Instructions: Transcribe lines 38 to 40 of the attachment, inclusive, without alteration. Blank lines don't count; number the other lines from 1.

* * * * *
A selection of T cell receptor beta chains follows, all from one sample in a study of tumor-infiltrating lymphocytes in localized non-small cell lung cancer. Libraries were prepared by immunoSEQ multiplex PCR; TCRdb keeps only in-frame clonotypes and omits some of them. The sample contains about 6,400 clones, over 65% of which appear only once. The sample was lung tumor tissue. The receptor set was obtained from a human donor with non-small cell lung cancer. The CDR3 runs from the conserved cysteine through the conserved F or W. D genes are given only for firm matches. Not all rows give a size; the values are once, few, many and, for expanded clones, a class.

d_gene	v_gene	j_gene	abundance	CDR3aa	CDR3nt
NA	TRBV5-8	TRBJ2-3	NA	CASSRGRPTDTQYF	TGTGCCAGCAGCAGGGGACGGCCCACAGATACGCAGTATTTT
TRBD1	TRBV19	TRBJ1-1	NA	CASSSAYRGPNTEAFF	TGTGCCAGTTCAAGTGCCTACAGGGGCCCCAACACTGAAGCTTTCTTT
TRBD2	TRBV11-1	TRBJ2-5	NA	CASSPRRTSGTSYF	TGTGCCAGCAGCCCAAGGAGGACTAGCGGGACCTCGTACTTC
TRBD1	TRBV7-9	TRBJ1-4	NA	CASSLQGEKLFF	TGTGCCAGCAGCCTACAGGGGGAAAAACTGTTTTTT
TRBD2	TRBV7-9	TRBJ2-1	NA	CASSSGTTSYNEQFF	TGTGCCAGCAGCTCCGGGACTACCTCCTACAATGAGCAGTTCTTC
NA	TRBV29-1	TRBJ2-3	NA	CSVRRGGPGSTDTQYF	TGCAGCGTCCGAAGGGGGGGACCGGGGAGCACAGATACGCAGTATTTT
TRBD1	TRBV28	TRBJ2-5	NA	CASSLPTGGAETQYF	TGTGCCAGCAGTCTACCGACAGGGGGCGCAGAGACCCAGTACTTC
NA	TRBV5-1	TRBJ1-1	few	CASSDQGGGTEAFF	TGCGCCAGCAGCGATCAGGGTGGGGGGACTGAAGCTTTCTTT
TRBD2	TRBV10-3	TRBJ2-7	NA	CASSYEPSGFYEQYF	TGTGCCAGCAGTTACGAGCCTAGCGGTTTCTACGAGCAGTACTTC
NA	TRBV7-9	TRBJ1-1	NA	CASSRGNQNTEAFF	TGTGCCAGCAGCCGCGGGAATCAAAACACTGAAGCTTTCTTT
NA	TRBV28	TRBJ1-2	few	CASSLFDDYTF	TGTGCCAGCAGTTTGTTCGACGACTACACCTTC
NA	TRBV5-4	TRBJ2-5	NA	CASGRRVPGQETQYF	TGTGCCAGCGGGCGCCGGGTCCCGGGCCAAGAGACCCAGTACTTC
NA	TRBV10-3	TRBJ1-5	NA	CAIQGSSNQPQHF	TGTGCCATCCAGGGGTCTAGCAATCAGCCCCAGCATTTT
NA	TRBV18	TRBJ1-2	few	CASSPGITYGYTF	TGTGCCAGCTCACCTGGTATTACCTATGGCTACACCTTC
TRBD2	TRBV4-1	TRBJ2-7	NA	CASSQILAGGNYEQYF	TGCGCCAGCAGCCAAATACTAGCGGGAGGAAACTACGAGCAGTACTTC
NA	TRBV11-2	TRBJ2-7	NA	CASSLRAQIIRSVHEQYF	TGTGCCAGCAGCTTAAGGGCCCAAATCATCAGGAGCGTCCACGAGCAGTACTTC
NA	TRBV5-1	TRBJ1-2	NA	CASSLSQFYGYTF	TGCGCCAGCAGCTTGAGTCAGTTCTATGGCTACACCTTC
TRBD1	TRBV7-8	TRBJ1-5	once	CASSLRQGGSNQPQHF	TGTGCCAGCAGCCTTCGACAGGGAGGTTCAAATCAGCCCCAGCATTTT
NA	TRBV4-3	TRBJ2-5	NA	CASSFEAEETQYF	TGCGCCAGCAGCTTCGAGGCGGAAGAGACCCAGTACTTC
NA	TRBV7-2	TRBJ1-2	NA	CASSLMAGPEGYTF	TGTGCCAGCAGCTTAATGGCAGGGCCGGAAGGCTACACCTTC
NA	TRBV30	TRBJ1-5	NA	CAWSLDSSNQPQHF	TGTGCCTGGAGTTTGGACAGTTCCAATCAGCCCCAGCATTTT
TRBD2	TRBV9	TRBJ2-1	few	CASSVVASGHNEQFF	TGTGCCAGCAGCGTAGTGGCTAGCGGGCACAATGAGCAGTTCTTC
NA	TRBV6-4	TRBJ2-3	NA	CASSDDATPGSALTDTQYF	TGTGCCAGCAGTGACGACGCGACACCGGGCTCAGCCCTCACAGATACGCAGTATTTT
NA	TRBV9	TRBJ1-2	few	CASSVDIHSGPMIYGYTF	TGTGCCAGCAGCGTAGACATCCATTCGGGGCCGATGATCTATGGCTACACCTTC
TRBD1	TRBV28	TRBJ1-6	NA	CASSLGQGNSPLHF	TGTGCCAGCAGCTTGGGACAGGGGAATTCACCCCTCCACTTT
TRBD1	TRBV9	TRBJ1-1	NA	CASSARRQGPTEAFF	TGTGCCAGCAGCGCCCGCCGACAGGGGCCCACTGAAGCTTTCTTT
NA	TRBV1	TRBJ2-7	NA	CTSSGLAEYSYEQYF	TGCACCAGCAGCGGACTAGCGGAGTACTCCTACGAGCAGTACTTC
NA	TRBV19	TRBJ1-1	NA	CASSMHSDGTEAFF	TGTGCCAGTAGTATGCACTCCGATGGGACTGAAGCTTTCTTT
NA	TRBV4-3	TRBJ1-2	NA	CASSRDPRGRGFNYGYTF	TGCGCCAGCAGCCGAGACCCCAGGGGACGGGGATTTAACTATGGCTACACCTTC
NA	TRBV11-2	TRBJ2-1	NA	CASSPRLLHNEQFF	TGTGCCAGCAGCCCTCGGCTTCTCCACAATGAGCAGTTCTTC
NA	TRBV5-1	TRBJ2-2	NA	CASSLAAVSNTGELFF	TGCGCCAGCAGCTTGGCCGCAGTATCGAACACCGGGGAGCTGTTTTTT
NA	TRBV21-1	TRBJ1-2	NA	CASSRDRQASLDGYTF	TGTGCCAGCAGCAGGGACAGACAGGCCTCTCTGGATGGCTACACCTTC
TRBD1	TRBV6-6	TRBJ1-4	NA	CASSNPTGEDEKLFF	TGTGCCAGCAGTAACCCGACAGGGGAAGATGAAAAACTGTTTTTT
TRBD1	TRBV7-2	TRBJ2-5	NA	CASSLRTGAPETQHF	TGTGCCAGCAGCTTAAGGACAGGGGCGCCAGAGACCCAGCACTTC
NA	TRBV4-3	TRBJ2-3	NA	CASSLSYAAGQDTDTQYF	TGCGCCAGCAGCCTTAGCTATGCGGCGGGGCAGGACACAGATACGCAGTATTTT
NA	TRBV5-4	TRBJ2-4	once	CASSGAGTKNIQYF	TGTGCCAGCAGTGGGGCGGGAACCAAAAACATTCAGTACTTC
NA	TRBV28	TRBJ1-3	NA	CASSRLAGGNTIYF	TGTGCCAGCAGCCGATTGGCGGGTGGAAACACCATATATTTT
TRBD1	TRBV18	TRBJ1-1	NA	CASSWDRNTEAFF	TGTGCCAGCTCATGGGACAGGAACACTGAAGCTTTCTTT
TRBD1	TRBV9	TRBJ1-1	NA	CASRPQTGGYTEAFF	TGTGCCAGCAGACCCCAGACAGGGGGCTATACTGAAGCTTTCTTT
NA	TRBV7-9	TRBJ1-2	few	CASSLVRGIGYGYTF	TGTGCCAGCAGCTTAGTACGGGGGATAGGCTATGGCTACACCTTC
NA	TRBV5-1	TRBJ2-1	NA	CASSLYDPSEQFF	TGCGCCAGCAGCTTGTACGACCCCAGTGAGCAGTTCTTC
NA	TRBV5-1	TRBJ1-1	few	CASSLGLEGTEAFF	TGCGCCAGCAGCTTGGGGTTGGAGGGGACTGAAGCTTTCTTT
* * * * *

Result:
NA	TRBV5-4	TRBJ2-4	once	CASSGAGTKNIQYF	TGTGCCAGCAGTGGGGCGGGAACCAAAAACATTCAGTACTTC
NA	TRBV28	TRBJ1-3	NA	CASSRLAGGNTIYF	TGTGCCAGCAGCCGATTGGCGGGTGGAAACACCATATATTTT
TRBD1	TRBV18	TRBJ1-1	NA	CASSWDRNTEAFF	TGTGCCAGCTCATGGGACAGGAACACTGAAGCTTTCTTT